New in Paperback: ‘Speaking American’ and ‘The Seine’

FULL THROTTLE: Stories, by Joe Hill. (Morrow, 496 pp., $18.99.) In these scary stories, two of which the author wrote with his father, Stephen King, “the gruesome skin of horror” — as our reviewer, Charles Yu, put it — “wraps around a darker psychological root: the horrors of everyday life.”

FURIOUS HOURS: Murder, Fraud, and the Last Trial of Harper Lee, by Casey Cep. (Vintage, 352 pp., $16.95.) More than a decade after “To Kill a Mockingbird” was published, Lee began research on an Alabama preacher who got away with murdering and collecting life insurance on multiple wives and relatives. Picking up the true-crime story where Lee left off, as an excuse to study Lee’s ultimate silence, Cep “lays bare the inner life of a woman who had a world-class gift for hiding,” our reviewer, Michael Lewis, wrote.

SPEAKING AMERICAN: How Y’all, Youse, and You Guys Talk: A Visual Guide, by Josh Katz. (Mariner, 224 pp., $17.99.) This map-filled survey of American regional dialects, by a Times graphics editor, is a spinoff of the popular quiz he developed for The Upshot in 2013 after collecting data from more than 350,000 people across the country.

THE SEINE: The River That Made Paris, by Elaine Sciolino. (Norton, 400 pp., $17.95.) Our reviewer, Edmund White, called Sciolino — a former Paris bureau chief for The Times — “a graceful and companionable writer, someone who speaks about France in the most enjoyably American way,” “gently informing even as she entertains.” White pronounced her book another “beautiful and amusing wreath” laid “on the altar of the City of Light.”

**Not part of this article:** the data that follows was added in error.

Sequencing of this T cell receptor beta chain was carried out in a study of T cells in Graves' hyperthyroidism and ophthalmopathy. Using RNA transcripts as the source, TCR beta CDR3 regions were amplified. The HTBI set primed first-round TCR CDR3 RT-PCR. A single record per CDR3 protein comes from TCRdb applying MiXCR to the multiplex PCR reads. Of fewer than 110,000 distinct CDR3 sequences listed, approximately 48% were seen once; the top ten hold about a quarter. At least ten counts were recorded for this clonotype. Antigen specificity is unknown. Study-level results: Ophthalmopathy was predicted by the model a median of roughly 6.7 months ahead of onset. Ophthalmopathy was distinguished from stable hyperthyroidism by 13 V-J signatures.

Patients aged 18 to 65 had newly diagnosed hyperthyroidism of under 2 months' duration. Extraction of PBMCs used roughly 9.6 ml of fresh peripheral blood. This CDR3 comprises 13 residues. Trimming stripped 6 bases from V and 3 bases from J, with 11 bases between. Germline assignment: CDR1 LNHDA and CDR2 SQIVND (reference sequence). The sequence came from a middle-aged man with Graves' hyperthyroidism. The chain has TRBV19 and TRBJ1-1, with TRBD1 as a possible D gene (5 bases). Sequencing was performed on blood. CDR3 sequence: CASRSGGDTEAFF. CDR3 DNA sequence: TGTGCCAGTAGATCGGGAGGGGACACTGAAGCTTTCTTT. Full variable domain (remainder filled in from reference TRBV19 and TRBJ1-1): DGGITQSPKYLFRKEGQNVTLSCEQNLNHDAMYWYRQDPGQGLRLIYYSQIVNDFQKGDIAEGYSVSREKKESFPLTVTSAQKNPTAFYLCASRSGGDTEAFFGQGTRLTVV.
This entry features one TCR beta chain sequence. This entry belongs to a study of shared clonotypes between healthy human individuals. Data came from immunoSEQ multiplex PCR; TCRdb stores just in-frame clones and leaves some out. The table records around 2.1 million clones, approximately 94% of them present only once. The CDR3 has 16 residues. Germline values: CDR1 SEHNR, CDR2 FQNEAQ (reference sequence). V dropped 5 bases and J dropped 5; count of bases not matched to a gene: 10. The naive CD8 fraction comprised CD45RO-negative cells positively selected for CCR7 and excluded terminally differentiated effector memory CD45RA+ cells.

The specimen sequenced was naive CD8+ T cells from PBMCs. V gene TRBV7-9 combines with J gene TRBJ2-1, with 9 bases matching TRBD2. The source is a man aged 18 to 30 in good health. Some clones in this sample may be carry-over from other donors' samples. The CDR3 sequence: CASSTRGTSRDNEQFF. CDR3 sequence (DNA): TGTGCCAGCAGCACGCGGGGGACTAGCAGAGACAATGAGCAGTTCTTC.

SELF-PORTRAIT IN BLACK AND WHITE: Family, Fatherhood, and Rethinking Race, by Thomas Chatterton Williams. (Norton, 208 pp., $15.95.) The son of a Black father and a white mother, Williams grew up identifying as Black, per his father’s wishes; but since his marriage to a white woman and the birth of their children, he has eschewed race categories. Our reviewer, Andrew Solomon, lauded Williams for reaching “both ways across the aisle of racism” and theorizing “the temperate peace” of which we’re all “sorely in need.”

THE MAN WHO SAW EVERYTHING, by Deborah Levy. (Bloomsbury, 208 pp., $16.) One of the “noirish” marvels of Levy’s third Booker Prize nominee, the Times critic Parul Sehgal noted, is the idea that her hero’s strange visions, after he is hit by a car, produce “unwanted knowledge” he needs to “confront.”

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